Sun need to remain strong in second half
The Connecticut Sun have been the stronger second-half team in both games of their WNBA semifinal series against the Los Angeles Sparks and taken a 2-0 lead in the best-of-five series.
Connecticut will have to be even stronger in order to clinch the series on the road against the prideful and, most likely, angry Sparks.
The Sun play Los Angeles on Sunday night in Game 3 of their best-of-five series at the Walter Pyramid at Long Beach State (7, ESPN2).
The game was moved from the Staples Center due to the Emmy Awards being held across the street from the arena at the Microsoft Theatre. Game 4, if necessary, will be at Staples on Tuesday.
The Sparks led at halftime of Game 1 (40-37). They were also ahead 26-15 less than two minutes into the second quarter of Game 2.
Connecticut has shot a combined 51.4 percent in the second half of both games, the Sparks 36.6.
“We have struggled to have a first-quarter lead on the road in quite some time and so we were definitely pleased with the start,” Los Angeles coach Derek Fisher said after Game 2. “Over time, we're not able to sustain the fight, the intensity, the energy that it takes to win these type of games on the road. You have to give (the Sun) credit for how hard they continued to play.”
Courtney Williams made a go-ahead 3-pointer to give Connecticut a 48-46 lead with 7 minutes, 40 seconds left in the third quarter of Game 2. It also began a 19-5 Sun run.
The Sun nearly doubled-up the Sparks in the second half of Game 2, 53-28.
“We just brought a different type of energy,” Williams said after Game 2. “(Los Angeles) came out (in the first half) and they hit us in our mouth, you know? And I think we had to come out and withstand that run, stay mentally strong.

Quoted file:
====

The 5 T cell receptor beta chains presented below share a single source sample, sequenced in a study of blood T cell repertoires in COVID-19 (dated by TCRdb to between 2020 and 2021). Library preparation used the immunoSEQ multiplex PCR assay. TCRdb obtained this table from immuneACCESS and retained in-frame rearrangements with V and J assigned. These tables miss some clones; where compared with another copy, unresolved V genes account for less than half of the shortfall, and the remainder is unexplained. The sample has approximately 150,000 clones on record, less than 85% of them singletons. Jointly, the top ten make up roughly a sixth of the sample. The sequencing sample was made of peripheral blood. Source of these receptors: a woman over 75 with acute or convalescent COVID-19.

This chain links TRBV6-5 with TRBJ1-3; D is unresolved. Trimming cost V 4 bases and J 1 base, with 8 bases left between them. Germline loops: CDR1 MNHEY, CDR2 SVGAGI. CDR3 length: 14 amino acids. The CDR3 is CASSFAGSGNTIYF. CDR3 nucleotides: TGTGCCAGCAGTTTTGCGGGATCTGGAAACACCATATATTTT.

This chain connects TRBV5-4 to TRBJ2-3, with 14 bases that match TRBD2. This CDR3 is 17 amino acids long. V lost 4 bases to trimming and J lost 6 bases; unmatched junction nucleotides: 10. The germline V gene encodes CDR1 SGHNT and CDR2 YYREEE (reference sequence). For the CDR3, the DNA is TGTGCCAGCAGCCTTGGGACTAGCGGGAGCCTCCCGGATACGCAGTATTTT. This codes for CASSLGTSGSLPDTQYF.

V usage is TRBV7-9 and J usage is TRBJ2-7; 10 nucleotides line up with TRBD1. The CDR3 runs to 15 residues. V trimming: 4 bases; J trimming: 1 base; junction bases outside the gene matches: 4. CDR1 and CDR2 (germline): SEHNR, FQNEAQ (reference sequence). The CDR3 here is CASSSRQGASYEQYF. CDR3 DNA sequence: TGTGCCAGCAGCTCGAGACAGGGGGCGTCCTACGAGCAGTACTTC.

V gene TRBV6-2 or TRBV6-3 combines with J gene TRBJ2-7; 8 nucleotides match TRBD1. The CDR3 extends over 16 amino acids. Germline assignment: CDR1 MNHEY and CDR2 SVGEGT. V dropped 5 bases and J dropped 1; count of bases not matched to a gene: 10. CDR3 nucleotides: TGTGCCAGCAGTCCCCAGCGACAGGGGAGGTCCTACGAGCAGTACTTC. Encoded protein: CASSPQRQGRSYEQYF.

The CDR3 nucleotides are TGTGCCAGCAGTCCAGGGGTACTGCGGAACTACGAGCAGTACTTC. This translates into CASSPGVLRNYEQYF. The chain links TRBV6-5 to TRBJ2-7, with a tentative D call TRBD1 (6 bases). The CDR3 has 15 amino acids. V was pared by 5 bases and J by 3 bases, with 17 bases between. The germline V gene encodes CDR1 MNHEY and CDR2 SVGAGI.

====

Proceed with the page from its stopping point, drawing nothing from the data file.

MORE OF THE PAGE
“We know that basketball is a game of runs. So we went on our run and put our foot on the gas.”
Perhaps the Sparks were tired. They played Sunday afternoon at home, flew across the country after the game and arrived in Connecticut early Monday. Thursday was their third game in five days.
L.A.'s Candace Parker, a two-time WNBA MVP, struggled throughout Game 2 and made just 1 of 3 shots in 26 minutes and scored three points.
“Once they made that (third-quarter) run, they kept pushing and we didn’t respond properly,” L.A.'s Nneka Ogwumike said after Game 2. “We didn’t maintain our composure and you can’t do that against teams like that. They were able to push the ball down the court every time and we were not able to respond because they were disrupting us in a way that we were not getting shots in flow, (and) missing those shots caused us to be in transition (defense) most of the third quarter.”
The Sun’s defense deserves credit for some of the Sparks’ woes. They also had the benefit of a week off thanks to earning a double-bye to the semis. They’re also younger, although their core five — Williams, Jonquel Jones, Shekinna Stricklen, Williams, Alyssa Thomas and Jasmine Thomas — has played together for over three-and-a-half seasons, longer than any semifinalist.
“I thought their energy continued to build after we got off to the good start,” Fisher said. “Their energy increased and ours slowly dipped.”